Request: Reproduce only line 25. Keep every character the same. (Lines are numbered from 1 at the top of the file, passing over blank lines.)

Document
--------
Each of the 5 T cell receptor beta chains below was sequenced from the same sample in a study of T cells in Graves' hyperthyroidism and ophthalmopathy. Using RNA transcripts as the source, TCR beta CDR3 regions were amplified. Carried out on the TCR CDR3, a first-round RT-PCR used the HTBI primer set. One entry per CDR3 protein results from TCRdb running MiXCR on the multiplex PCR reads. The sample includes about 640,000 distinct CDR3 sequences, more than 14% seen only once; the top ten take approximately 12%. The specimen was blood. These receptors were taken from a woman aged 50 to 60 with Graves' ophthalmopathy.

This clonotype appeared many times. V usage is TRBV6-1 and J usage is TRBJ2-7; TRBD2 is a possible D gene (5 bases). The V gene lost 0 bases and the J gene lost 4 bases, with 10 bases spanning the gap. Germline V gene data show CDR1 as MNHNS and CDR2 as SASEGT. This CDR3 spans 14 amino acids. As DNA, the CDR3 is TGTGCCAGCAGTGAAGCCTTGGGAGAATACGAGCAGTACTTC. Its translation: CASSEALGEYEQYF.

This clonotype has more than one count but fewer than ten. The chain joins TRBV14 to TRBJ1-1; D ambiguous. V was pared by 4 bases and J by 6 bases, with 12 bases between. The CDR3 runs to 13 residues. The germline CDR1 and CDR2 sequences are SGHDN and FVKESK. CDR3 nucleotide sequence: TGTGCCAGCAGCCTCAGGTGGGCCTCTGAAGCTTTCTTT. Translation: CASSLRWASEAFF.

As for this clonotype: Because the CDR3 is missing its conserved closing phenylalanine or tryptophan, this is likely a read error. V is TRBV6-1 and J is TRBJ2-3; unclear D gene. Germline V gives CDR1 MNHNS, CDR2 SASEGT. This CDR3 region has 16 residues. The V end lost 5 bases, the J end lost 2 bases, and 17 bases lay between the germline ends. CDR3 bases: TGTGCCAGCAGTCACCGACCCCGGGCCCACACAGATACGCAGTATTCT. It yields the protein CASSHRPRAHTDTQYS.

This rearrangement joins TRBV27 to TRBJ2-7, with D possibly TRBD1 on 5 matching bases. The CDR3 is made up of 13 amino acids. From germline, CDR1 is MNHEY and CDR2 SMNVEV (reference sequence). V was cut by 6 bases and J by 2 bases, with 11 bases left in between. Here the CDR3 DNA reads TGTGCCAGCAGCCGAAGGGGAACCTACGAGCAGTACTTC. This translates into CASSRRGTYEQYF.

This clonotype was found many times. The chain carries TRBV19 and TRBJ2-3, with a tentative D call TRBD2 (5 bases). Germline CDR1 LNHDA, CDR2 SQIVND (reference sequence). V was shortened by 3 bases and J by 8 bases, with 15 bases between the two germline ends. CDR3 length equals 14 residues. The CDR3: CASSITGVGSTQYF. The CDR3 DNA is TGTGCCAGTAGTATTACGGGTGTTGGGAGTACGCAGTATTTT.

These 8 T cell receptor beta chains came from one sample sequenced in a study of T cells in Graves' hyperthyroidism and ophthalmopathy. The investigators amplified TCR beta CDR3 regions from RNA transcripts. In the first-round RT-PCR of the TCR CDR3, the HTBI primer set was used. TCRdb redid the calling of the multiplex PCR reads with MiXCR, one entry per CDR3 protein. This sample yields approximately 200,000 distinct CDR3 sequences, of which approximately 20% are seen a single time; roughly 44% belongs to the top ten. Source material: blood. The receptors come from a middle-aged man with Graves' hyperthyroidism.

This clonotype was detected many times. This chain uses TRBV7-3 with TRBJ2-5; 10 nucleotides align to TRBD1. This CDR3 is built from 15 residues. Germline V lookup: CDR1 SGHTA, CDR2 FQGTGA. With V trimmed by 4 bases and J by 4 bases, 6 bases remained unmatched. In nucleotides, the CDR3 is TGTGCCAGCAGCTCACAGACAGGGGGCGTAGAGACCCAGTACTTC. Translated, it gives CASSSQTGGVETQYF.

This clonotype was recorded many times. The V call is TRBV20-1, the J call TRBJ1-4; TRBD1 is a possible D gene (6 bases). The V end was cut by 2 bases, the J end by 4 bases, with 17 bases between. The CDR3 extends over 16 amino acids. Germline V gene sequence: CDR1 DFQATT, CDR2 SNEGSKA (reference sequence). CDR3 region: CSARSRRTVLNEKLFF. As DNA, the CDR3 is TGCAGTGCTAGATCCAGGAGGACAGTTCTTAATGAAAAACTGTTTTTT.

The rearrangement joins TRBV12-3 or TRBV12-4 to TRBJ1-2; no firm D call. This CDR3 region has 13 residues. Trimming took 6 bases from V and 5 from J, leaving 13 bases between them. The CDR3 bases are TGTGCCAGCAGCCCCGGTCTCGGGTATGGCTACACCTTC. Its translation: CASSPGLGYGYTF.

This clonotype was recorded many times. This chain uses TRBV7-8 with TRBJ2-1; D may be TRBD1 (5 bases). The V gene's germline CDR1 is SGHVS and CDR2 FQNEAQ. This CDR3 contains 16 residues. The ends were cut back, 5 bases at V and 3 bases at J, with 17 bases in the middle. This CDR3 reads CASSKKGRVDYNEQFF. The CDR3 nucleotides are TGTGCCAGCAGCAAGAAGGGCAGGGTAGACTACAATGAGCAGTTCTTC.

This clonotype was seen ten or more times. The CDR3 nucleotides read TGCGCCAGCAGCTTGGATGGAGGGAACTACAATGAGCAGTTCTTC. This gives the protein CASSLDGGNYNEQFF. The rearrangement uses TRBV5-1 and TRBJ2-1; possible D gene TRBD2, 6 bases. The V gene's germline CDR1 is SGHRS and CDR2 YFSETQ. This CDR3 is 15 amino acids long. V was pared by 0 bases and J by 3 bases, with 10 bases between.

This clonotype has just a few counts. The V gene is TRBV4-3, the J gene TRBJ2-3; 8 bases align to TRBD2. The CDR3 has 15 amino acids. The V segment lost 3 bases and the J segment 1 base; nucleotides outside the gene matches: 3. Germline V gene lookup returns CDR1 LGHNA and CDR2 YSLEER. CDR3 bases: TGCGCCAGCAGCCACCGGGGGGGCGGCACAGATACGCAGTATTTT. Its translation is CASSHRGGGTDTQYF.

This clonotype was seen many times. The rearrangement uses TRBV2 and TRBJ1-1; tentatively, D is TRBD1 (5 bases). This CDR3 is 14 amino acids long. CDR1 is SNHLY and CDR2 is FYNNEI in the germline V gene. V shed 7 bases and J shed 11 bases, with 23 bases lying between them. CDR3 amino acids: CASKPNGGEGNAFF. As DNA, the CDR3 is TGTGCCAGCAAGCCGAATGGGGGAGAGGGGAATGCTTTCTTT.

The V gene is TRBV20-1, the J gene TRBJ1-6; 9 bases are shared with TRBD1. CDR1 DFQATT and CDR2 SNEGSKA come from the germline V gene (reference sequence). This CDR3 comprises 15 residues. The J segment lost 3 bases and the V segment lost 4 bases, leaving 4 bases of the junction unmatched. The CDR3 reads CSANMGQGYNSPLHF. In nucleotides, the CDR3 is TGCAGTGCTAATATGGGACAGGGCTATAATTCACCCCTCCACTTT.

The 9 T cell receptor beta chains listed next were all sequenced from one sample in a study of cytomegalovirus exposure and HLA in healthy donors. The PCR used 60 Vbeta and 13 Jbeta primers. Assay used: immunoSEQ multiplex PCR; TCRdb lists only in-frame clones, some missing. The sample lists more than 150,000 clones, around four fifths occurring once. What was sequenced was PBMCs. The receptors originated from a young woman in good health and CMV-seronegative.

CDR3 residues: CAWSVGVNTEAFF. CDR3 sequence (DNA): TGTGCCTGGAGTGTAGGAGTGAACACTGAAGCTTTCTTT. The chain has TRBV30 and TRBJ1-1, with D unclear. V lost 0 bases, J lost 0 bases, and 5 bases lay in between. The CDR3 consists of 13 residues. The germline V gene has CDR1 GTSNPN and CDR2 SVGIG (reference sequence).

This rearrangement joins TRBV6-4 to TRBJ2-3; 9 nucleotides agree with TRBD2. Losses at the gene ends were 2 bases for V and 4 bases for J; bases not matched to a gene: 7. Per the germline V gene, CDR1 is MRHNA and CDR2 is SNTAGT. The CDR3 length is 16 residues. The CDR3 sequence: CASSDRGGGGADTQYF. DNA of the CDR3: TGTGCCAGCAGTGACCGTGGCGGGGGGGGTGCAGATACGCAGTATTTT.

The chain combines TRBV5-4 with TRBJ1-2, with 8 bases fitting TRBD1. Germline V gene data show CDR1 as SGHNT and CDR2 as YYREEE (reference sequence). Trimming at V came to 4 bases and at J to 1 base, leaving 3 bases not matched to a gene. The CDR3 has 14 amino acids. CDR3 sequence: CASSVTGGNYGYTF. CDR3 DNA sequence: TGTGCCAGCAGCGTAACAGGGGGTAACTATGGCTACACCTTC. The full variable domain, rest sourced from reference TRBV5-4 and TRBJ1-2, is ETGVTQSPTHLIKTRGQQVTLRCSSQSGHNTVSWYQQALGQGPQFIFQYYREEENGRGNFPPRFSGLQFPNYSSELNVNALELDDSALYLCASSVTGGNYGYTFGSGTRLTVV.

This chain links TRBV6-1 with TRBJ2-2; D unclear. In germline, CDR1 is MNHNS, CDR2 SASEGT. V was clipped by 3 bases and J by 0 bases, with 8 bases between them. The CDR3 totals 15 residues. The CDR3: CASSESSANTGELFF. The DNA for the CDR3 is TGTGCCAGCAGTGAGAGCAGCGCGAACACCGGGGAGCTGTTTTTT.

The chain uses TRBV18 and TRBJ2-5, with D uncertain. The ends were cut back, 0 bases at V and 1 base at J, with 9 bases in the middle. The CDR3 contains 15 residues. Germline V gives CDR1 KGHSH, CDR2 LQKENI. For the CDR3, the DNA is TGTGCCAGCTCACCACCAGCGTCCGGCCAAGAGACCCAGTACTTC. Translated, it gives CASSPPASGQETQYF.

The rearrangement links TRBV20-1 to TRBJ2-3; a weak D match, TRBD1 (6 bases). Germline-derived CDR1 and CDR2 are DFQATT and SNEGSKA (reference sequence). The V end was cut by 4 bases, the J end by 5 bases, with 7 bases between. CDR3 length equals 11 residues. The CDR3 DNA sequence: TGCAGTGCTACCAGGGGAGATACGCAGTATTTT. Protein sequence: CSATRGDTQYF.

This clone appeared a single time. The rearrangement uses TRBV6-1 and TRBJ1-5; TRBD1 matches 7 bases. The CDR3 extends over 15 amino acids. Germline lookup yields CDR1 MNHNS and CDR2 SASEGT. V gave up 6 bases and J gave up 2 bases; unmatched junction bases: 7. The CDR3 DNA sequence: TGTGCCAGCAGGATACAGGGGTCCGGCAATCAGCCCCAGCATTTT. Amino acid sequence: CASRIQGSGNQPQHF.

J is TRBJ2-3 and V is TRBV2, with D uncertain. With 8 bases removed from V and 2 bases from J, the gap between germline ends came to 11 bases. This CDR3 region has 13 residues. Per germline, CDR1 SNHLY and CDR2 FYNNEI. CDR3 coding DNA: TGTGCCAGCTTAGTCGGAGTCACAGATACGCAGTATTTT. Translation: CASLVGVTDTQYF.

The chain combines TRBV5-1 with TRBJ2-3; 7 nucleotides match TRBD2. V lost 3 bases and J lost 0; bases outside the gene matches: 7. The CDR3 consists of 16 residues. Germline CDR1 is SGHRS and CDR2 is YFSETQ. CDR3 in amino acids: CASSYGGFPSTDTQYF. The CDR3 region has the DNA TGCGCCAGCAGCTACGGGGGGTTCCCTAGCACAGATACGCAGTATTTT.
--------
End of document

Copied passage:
The chain combines TRBV5-1 with TRBJ2-3; 7 nucleotides match TRBD2. V lost 3 bases and J lost 0; bases outside the gene matches: 7. The CDR3 consists of 16 residues. Germline CDR1 is SGHRS and CDR2 is YFSETQ. CDR3 in amino acids: CASSYGGFPSTDTQYF. The CDR3 region has the DNA TGCGCCAGCAGCTACGGGGGGTTCCCTAGCACAGATACGCAGTATTTT.